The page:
Jamie Barr of SSF said: “Our experience of working in Inverness over the past three months has been a very positive one and we are delighted with the support we have received from a wide range of agencies and organisations that are committed to helping young people across the city.
“Their support has ensured the success of the Twilight programme where young people can have fun but also learn important lifestyle issues at the same time.”
The Highland Council’s Community Safety unit takes the lead in terms of the Safe Highlanders initiative, which is an excellent example of agencies working together to ensure young people from the Highlands are valued and kept safe.
It is an excellent opportunity for young people to develop their judgement, decision making and risk assessment. It also helps to build their confidence and raise their self esteem.Isabelle Kaminiarz from the Community Safety unit, said: “Safe Highlanders and Islanders is a Child Safety interactive learning experience aimed at Primary 7 pupils, allowing them to actively participate in a wide range of simulated practical situations which, in real life, would be potentially life threatening.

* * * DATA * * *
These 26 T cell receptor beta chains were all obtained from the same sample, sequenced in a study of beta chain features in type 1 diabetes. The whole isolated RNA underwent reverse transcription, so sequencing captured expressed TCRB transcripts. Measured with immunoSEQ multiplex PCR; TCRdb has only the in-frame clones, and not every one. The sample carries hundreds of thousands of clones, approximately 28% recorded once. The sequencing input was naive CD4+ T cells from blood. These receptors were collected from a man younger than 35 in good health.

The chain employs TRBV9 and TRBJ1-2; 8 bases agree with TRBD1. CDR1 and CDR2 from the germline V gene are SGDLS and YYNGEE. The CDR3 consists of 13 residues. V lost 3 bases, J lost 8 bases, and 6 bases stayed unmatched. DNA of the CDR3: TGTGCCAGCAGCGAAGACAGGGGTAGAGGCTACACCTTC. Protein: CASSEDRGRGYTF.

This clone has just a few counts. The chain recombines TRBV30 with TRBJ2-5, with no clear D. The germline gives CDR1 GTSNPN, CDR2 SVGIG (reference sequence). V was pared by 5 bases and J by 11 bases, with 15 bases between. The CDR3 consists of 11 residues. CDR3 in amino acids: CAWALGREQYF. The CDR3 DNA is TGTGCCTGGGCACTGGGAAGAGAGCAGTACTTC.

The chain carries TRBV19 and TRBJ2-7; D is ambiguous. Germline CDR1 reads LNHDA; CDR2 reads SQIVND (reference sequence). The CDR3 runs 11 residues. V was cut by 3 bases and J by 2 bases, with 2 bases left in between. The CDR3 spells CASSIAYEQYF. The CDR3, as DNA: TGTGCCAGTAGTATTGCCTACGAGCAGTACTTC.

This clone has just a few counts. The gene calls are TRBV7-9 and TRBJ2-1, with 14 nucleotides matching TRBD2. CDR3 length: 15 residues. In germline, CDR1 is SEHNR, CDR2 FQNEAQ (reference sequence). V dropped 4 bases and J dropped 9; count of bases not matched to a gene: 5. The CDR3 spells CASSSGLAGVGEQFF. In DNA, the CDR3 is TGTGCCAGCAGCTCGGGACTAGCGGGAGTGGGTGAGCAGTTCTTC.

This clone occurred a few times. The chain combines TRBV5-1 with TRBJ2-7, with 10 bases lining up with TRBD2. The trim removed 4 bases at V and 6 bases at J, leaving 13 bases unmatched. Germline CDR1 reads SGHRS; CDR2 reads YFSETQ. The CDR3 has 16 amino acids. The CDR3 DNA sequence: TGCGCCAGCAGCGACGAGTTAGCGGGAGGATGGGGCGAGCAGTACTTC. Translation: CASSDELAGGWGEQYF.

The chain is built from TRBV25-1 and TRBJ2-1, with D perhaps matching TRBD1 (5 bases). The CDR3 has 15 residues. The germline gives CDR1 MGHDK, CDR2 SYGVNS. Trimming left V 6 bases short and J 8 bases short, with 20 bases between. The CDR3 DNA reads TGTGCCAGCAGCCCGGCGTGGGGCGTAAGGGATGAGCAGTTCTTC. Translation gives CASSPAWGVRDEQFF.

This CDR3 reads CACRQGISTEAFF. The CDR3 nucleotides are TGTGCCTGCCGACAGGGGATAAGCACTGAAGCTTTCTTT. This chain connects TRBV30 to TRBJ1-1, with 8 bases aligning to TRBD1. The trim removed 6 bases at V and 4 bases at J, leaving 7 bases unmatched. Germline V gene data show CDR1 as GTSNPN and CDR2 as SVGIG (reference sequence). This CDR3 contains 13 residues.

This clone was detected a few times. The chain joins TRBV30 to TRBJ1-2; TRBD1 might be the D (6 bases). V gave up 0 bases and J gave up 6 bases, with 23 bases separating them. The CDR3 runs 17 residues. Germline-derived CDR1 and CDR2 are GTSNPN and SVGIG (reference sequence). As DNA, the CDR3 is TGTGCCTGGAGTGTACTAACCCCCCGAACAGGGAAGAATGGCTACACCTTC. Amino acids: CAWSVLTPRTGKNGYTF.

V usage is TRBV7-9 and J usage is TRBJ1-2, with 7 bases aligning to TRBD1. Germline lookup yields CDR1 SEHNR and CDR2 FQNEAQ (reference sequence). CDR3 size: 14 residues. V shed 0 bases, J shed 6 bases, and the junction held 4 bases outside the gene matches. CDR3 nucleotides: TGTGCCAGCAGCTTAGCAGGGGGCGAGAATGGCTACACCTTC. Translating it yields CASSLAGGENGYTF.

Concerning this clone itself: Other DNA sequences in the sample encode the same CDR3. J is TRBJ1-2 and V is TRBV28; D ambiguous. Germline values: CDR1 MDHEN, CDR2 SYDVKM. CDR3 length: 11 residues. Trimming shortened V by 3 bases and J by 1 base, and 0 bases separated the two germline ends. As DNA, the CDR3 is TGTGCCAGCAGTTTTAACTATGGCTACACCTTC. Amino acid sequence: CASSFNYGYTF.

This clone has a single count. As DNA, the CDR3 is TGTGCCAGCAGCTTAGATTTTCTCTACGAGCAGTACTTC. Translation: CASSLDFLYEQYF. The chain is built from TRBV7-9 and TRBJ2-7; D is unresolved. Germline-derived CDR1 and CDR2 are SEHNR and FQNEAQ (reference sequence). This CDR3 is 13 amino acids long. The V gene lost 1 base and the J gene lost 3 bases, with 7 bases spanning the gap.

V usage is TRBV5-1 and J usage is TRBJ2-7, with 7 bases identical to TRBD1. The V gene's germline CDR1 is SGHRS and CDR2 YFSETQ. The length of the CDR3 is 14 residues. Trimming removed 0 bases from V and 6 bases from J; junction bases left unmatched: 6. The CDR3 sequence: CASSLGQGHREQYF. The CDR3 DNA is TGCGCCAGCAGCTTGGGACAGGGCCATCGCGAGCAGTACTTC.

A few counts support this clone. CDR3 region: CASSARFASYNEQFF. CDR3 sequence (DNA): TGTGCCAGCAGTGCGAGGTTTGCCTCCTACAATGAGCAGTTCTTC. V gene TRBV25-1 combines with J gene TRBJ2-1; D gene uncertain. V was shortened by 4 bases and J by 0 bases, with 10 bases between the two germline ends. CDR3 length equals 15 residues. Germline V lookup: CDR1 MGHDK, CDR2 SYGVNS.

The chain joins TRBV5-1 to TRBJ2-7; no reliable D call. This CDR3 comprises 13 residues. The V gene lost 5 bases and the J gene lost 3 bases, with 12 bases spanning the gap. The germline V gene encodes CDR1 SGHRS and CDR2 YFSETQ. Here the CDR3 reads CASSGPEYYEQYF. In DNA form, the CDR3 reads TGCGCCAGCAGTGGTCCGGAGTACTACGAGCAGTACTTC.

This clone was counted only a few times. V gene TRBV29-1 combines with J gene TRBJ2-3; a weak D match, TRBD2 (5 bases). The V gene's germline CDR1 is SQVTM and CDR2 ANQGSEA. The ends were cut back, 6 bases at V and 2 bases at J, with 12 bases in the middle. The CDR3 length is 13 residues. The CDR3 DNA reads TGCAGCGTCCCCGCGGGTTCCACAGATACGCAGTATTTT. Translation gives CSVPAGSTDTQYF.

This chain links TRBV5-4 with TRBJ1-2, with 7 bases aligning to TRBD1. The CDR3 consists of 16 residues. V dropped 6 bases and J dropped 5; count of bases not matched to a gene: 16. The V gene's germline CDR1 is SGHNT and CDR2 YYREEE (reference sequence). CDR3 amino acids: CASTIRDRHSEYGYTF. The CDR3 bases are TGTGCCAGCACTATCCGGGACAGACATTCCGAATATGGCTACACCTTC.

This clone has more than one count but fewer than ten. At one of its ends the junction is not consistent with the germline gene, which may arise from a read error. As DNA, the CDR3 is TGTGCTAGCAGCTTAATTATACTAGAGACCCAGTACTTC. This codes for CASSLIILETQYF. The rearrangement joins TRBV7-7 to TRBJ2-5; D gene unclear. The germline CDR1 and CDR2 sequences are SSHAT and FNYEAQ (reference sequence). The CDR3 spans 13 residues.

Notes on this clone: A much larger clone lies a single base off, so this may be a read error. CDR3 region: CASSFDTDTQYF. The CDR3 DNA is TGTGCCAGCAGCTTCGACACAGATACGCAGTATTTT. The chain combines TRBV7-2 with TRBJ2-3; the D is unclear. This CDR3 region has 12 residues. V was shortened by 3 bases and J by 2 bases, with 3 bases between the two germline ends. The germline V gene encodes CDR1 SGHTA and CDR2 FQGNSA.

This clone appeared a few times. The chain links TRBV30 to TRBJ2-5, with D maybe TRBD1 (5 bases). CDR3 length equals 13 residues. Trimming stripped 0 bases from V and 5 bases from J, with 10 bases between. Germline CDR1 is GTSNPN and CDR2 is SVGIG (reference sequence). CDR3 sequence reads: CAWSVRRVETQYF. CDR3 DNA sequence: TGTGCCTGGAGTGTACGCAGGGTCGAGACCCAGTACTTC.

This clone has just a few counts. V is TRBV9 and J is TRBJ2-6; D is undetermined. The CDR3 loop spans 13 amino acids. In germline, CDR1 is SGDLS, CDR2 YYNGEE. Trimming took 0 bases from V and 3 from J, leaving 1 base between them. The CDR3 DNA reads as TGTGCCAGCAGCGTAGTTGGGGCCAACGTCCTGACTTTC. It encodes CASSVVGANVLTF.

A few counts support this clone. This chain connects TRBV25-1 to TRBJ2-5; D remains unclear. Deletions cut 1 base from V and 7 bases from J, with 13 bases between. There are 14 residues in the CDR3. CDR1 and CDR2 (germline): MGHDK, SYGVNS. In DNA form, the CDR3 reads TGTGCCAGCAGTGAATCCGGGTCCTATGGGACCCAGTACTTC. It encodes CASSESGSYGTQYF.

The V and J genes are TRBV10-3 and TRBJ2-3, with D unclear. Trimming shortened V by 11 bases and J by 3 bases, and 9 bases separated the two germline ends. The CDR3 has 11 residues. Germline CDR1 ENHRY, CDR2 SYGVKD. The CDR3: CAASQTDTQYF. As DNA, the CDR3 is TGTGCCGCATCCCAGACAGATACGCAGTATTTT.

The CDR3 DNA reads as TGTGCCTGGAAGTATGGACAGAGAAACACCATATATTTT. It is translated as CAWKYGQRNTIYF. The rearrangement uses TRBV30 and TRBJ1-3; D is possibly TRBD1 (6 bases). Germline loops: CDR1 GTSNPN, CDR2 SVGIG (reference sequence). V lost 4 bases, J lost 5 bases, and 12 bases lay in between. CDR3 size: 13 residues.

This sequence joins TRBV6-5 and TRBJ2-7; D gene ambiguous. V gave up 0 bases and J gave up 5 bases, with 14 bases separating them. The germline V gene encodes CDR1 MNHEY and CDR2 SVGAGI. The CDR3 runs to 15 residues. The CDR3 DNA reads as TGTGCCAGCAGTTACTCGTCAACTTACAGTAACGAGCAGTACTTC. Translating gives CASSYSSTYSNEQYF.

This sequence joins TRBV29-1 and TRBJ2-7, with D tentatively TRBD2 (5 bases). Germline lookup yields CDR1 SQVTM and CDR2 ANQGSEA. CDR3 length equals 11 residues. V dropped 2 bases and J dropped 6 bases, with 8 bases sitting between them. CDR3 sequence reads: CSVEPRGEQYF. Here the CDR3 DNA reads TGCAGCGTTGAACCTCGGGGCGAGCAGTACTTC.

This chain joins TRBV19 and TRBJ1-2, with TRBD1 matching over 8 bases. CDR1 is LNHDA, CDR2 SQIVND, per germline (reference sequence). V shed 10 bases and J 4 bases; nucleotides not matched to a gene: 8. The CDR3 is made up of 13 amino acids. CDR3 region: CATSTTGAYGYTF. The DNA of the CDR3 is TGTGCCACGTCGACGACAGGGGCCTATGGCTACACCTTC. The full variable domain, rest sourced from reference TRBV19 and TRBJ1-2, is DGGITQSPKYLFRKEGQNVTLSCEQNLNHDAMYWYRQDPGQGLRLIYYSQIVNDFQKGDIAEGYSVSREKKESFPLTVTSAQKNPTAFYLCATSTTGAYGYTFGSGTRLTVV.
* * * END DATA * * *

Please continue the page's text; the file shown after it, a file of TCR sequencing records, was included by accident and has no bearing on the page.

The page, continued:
“It also serves to show them healthy living choices and highlight preventable crimes. Over 1500 P7 pupils attended this “once in a lifetime,” event in 2008, and resulted in very positive feedback from schools; this year there will be approximately 2,000 pupils attending.”
The agencies involved are: Red Cross, Northern Constabulary, British Transport Police, HIFRS, HM Coastguard, Health and Safety Executive and subjects include first aid, road/railway safety, water safety, farm safety, fire safety and construction safety. Messages surrounding these topics, as well as substance misuse prevention, are provided in a fun and interesting way.